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News is more than celebrity

Editorial Cartoon by Jason D. Cox

At the University of La Verne, especially in the departments that are immersed into current events, many professors open each class session with the question, “Did you hear anything interesting happen in the news?”

We are used to the silent response from our classmates as we look around the classroom, avoiding eye contact with the professor.

Either that, or the only news that students can bring up is a story that has to do with celebrity media, like Whitney Houston’s death.

Then the class continues with the professor explaining a controversial current event and asking for the class’ opinion on the topic. Those students that were once silent then suddenly have an opinion on a story they have never heard about.

ULV students are not in tune with what is going on in the world, but they have an opinion about anything that is thrown at them.

A student’s excuse for not paying attention to the news is that they think it is boring and irrelevant to his or her life. But what students fail to realize is the news is nearly always relevant to their lives.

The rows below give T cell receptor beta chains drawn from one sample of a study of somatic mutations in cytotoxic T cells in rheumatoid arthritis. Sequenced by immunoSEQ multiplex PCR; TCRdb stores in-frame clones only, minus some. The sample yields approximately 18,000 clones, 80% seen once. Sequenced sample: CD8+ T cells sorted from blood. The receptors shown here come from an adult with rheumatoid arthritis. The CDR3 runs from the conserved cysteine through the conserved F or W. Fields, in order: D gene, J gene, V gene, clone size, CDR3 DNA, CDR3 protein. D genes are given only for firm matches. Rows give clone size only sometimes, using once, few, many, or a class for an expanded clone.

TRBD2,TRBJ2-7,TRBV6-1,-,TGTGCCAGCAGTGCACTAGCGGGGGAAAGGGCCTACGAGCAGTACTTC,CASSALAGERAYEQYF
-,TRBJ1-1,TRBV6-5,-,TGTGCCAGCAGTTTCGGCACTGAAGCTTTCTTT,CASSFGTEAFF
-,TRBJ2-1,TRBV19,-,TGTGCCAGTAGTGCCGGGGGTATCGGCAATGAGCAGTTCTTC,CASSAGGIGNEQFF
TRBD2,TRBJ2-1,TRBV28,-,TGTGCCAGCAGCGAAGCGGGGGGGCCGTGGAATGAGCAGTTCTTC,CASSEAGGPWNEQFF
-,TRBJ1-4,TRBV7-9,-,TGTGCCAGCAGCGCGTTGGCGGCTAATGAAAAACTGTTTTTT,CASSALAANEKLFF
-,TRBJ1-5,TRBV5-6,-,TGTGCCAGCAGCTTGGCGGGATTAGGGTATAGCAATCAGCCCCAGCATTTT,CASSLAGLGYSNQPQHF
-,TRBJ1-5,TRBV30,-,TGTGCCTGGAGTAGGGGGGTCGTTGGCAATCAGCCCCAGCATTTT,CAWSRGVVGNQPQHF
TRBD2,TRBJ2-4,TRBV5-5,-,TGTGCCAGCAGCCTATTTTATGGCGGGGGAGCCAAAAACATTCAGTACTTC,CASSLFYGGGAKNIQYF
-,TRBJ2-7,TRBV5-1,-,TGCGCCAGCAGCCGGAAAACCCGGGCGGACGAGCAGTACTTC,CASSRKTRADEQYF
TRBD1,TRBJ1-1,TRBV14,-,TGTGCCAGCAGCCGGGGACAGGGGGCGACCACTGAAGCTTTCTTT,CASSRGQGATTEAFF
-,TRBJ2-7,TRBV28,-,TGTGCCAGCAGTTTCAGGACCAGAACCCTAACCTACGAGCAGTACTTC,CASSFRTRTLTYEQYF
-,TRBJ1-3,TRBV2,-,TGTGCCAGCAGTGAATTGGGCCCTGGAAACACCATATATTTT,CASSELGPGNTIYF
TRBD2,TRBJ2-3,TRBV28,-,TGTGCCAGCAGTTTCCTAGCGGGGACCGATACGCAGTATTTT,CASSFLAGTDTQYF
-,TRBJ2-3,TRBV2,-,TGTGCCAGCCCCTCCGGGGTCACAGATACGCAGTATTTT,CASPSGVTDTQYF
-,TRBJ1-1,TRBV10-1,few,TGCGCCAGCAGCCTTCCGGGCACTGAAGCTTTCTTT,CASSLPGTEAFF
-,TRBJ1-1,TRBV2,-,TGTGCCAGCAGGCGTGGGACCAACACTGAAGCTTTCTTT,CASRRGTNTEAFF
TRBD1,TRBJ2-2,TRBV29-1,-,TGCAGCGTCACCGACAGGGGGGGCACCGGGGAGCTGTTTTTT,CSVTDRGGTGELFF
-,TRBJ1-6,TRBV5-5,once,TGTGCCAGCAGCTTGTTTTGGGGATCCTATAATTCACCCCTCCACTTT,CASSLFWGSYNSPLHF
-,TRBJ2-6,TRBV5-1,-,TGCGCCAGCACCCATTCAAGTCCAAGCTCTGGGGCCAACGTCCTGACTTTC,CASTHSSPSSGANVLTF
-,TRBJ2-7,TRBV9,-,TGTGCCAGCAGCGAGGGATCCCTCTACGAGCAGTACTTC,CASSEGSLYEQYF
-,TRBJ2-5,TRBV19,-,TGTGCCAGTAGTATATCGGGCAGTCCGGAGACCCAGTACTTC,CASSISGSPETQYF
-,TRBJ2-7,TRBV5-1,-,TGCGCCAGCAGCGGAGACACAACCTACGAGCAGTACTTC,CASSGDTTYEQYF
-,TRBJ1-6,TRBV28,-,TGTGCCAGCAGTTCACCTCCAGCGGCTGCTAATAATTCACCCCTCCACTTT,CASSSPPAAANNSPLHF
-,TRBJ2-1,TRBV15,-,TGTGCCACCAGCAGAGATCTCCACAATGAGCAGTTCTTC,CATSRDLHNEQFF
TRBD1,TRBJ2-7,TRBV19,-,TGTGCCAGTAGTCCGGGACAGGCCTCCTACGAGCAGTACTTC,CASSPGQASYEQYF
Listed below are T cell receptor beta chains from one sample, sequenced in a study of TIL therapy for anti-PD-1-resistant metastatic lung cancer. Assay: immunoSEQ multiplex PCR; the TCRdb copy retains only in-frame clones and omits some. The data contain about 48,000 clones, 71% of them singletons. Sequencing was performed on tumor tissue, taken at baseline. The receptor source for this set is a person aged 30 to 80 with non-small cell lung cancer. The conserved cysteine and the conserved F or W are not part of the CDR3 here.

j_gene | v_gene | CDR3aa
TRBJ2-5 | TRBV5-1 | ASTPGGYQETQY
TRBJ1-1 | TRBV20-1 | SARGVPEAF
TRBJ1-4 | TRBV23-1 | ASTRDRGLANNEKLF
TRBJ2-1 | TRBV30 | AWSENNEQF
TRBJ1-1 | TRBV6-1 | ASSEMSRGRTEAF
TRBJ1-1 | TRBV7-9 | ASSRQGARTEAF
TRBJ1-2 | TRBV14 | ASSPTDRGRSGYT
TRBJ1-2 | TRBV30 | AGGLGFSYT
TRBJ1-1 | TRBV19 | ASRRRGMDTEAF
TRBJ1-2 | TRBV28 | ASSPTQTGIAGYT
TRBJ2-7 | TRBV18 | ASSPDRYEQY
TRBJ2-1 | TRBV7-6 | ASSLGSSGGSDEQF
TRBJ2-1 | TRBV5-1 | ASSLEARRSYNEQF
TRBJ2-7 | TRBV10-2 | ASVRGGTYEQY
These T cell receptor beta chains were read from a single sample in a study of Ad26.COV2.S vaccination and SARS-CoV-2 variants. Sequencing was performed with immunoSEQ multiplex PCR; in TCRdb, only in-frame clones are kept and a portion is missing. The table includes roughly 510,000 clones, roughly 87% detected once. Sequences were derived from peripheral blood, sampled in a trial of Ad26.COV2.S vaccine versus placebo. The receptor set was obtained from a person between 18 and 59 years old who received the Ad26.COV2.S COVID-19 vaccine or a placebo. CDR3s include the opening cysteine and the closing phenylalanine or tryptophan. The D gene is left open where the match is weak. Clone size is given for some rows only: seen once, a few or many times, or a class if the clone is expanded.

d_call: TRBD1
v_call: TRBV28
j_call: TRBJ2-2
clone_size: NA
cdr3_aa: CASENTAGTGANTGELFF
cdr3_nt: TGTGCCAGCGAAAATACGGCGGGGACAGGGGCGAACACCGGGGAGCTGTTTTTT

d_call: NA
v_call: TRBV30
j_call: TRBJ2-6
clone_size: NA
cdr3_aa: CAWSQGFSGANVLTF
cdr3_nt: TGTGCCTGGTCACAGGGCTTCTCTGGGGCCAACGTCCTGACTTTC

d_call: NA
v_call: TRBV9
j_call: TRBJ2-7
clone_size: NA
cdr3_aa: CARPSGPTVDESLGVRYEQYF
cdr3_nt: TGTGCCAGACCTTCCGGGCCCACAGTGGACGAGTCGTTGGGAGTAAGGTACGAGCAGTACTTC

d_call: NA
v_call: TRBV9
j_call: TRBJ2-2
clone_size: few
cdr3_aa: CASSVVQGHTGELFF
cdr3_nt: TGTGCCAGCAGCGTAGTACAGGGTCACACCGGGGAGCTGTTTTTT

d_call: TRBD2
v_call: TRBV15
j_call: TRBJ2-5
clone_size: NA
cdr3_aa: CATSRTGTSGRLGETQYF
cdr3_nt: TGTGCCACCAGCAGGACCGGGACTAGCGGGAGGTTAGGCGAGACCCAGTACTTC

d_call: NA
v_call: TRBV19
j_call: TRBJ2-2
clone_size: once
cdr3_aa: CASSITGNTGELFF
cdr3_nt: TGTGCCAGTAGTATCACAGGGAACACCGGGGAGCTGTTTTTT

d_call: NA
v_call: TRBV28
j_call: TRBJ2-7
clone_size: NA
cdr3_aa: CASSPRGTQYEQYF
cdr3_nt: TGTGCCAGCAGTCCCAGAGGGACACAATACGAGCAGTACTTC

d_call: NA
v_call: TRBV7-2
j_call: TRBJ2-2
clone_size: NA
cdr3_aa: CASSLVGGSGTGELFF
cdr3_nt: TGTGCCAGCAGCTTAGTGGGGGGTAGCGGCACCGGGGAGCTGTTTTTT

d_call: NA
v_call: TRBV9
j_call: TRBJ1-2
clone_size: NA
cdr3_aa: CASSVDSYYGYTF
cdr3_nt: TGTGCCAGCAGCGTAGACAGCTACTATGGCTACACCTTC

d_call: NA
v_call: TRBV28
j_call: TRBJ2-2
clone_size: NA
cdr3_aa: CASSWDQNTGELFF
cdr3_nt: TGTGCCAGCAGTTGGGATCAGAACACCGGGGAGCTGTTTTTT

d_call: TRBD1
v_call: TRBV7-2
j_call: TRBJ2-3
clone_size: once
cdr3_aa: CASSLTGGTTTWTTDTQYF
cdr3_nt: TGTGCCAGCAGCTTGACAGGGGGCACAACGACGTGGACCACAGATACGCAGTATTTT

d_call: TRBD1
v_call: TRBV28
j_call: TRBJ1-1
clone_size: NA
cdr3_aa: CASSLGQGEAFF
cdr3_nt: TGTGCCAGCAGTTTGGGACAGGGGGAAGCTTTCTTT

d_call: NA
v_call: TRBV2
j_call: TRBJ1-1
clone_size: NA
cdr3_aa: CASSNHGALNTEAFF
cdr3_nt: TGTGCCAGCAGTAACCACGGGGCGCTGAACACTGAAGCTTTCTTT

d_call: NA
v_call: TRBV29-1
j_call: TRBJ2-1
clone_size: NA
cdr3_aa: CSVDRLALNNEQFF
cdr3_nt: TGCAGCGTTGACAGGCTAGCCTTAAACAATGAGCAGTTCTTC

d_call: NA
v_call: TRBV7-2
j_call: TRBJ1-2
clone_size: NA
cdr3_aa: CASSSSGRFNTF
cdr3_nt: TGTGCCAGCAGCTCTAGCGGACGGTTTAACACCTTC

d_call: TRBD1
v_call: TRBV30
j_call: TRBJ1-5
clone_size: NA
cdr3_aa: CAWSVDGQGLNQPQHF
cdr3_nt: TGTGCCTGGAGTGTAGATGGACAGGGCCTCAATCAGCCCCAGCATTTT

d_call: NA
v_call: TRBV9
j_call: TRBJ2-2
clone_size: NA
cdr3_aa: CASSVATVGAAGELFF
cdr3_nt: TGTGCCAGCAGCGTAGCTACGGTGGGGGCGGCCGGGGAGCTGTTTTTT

Just because we sometimes do not understand what President Obama and Congress are considering for a bill, or for that matter what a bill is, does not mean the bill itself will not affect us.

Education bills may sound boring when you get into the nitty-gritty of them, but as students, and hopefully informed citizens, they affect us the most.

For example, legislation is currently trying to take Cal Grants away from private institutions of higher education. That would definitely affect University of La Verne students.

Politics may be boring until “Saturday Night Live” creates parodies of candidates, but listening to what the candidates are actually saying will help us make more informed decisions when November rolls around. For example, in the last presidential election, most people did not realize who the real Sarah Palin was because Tina Fey’s character on “Saturday Night Live” was more loveable and easier to remember.

If you do not know what is going on in the world, admittedly you can have an opinion, but you cannot have an informed opinion. Being informed is important because things that are happening in the world could affect us. If we are too busy doing things that are “more interesting” than paying attention to the news, a law or regulation could be passed in the government or something catastrophic could occur that affects everybody and we would not even know what had hit us.

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